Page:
Identity and Ambition in the Drafting of Japan’s Deep Sea Geographies
- Tuesday, 28 September 2021 | 17:00 - 17:45 (JST)
- Zoom Meeting
- Jonas Rüegg PhD Candidate in History and East Asian Languages, Harvard University
- Rieko Kage Professor, Graduate School of Arts and Sciences, The University of Tokyo
Japan’s oceanic expansion since the mid-nineteenth century pushed the archipelago’s boundaries to newly charted islands and vaguely defined oceanic borderlands in all directions. Redefining a formerly secluded island nation as an expansive pelagic empire shifted the focus of Meiji period geographers to the underwater landscapes that tied the islands together. This project discusses the way identity and imperial ambition became engraved in the virtual environs of a steadily developing deep-sea topography that keeps serving national interests in the age of deep-sea resource exploitation.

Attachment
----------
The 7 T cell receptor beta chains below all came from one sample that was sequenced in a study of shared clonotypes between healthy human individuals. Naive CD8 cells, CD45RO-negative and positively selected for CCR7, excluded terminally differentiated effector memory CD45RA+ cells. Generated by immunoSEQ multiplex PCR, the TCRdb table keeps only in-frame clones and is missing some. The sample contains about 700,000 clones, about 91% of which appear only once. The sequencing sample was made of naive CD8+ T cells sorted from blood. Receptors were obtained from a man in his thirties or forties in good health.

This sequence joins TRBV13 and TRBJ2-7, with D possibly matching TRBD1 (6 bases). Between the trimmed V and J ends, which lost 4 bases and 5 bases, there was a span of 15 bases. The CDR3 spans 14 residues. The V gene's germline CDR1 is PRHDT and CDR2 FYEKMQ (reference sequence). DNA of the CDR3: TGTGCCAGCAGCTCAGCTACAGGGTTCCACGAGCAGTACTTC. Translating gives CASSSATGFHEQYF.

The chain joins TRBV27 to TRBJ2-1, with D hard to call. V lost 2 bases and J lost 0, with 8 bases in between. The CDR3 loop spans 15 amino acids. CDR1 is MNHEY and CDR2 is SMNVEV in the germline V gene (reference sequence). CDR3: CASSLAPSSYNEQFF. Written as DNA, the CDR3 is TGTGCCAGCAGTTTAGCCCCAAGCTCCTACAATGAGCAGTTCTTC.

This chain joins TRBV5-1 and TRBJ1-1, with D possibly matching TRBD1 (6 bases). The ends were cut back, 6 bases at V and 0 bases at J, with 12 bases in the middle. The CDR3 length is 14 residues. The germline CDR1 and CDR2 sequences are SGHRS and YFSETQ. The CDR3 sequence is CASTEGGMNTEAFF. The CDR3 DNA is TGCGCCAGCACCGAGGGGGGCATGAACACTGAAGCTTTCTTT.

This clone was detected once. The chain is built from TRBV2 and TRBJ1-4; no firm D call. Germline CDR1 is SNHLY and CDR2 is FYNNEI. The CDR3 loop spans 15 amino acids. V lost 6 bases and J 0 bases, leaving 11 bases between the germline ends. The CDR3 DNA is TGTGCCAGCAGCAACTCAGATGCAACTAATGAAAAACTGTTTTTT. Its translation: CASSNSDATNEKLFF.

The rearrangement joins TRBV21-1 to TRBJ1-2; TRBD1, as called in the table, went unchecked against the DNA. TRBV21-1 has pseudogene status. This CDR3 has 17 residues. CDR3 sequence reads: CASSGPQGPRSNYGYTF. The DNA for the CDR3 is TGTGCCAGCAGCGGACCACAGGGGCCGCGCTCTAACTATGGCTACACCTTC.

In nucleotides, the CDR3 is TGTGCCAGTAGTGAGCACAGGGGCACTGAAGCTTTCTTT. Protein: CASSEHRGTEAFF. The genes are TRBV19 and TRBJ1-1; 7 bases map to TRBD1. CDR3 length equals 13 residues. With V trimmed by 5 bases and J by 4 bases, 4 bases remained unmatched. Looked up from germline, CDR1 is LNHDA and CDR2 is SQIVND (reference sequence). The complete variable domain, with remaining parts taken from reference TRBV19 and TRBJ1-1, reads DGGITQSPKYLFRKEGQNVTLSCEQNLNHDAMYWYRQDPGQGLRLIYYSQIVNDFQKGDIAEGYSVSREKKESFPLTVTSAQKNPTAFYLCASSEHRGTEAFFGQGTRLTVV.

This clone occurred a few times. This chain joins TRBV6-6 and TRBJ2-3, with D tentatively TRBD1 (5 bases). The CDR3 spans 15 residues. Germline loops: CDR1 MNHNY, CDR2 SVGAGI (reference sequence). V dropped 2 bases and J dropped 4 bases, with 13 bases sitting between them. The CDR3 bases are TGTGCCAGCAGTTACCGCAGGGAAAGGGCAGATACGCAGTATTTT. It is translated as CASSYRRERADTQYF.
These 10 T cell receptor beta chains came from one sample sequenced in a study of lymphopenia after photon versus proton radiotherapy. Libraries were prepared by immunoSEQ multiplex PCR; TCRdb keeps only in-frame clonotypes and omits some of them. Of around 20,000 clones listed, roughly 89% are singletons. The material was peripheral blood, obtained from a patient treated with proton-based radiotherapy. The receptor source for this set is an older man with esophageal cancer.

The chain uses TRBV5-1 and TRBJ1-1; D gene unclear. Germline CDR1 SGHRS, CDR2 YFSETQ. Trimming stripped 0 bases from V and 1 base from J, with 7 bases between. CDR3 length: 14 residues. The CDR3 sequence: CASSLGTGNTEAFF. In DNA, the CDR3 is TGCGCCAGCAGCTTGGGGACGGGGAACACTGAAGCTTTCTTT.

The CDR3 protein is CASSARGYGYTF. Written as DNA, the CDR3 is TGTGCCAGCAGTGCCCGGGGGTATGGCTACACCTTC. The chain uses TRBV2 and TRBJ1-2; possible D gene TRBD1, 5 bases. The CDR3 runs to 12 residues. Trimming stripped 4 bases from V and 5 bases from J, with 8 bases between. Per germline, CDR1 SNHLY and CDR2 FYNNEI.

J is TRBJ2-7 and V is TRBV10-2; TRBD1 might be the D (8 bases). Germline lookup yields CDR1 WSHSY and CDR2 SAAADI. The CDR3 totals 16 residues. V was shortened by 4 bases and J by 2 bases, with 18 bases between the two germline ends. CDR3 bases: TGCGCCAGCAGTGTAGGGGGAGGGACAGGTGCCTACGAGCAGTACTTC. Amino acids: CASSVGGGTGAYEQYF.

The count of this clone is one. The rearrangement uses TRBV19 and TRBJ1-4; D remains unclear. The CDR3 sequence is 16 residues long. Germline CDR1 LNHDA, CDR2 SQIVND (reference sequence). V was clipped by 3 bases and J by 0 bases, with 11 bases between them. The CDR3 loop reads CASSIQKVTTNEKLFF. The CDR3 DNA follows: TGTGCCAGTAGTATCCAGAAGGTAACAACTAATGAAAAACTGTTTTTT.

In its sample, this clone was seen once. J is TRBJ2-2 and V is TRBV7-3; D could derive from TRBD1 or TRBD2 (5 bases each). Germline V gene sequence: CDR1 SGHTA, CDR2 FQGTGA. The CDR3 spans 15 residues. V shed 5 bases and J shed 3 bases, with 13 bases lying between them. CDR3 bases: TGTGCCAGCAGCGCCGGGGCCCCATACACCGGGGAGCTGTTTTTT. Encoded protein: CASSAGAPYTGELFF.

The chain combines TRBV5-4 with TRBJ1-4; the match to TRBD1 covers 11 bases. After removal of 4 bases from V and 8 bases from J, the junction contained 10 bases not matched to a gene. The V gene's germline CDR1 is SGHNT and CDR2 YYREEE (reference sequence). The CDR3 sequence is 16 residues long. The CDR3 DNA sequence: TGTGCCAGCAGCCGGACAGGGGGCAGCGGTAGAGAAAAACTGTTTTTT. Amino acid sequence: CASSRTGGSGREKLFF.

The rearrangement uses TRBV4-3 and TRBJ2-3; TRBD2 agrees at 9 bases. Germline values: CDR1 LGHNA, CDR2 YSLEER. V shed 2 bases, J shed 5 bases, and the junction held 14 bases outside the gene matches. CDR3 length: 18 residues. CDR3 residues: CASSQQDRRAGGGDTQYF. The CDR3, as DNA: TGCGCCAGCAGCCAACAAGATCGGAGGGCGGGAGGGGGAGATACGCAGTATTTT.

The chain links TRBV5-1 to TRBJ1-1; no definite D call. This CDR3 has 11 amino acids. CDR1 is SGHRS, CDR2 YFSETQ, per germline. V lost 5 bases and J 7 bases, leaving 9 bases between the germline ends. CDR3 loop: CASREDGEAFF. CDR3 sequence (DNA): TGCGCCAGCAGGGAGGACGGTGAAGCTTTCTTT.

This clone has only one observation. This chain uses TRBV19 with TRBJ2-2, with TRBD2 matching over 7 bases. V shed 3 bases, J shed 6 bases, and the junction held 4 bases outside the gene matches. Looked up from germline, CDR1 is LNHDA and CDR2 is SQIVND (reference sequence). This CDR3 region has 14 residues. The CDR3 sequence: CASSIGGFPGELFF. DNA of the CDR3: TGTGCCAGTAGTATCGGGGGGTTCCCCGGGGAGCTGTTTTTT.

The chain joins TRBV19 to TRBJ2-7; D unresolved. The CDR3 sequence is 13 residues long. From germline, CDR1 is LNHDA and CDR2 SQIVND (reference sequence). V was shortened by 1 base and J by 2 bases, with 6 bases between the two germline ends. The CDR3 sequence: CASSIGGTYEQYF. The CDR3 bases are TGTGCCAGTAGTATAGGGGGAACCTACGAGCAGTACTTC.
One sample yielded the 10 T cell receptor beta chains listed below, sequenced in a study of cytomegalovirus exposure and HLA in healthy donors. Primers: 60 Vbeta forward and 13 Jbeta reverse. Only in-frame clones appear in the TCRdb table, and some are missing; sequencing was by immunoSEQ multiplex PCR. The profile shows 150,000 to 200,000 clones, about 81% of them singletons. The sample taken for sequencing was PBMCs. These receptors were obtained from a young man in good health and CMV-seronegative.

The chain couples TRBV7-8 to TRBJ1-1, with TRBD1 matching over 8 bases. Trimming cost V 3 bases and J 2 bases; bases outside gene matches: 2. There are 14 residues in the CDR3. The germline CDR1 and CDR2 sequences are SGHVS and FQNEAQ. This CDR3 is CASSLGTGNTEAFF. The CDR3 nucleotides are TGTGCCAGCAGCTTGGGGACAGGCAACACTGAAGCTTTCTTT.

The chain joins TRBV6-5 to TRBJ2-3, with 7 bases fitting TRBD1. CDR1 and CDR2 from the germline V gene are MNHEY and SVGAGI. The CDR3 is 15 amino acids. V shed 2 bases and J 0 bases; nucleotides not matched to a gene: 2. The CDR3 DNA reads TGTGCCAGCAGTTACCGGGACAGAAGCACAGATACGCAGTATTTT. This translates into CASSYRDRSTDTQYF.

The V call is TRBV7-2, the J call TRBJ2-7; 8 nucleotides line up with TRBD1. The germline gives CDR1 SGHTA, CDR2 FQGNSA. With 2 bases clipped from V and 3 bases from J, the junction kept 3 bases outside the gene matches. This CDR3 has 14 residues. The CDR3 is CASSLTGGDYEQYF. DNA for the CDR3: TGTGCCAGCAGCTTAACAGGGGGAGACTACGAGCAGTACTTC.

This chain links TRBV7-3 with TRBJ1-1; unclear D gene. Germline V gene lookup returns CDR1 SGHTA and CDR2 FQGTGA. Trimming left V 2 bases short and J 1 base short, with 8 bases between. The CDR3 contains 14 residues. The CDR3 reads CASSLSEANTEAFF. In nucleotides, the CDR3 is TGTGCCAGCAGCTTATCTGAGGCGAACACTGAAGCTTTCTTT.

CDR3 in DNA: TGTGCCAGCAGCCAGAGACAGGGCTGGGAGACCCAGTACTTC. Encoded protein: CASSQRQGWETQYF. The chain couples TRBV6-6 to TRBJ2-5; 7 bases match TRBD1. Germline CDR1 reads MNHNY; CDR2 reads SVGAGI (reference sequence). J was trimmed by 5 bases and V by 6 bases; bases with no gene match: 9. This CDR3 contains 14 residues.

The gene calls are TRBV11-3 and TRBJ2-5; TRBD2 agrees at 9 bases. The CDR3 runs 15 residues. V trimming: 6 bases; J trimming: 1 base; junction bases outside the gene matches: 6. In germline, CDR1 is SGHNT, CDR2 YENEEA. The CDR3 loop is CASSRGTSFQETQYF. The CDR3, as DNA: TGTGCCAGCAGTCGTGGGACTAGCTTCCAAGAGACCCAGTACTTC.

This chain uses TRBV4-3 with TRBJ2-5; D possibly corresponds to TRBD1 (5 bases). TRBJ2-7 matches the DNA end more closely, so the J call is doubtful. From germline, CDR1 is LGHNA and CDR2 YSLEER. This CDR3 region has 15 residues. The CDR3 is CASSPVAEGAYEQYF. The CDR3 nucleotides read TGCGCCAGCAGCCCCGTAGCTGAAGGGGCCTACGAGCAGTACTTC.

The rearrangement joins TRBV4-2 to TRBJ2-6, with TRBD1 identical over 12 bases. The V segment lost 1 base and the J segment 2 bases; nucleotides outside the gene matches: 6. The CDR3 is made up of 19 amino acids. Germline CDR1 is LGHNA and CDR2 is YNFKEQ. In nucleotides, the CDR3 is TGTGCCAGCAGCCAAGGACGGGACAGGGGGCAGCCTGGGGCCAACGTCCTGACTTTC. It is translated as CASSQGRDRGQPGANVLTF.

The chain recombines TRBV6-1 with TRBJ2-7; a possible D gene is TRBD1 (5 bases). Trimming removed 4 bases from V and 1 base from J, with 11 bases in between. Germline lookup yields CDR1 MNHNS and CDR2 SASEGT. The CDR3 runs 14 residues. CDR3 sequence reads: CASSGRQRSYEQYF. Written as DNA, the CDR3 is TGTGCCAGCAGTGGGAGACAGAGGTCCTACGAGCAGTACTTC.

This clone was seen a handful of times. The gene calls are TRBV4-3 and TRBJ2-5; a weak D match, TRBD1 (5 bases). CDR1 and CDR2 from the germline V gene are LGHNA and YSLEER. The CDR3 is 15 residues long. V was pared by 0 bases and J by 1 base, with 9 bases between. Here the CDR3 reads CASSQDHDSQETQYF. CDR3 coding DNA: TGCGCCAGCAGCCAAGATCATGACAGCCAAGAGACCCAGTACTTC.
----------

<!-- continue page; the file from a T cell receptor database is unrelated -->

Jonas Rüegg is a PhD Candidate in History and East Asian Languages at Harvard University. His research focuses on the maritime history of early modern and modern East Asia. His dissertation “The Kuroshio Frontier: Business, State, and Environment in the Making of Japan’s Pacific,” explores the role Japanese oceanic environments, as well as exploration and colonization played in the formation of the modern international order in the Asia-Pacific region. Originally from Switzelrand, Jonas holds a B.A. from the University of Zürich and an M.A. in “Regional Studies – East Asia” from Harvard University. In the context of his dissertation, he has conducted research at the University of Tokyo and Academia Sinica in Taipei.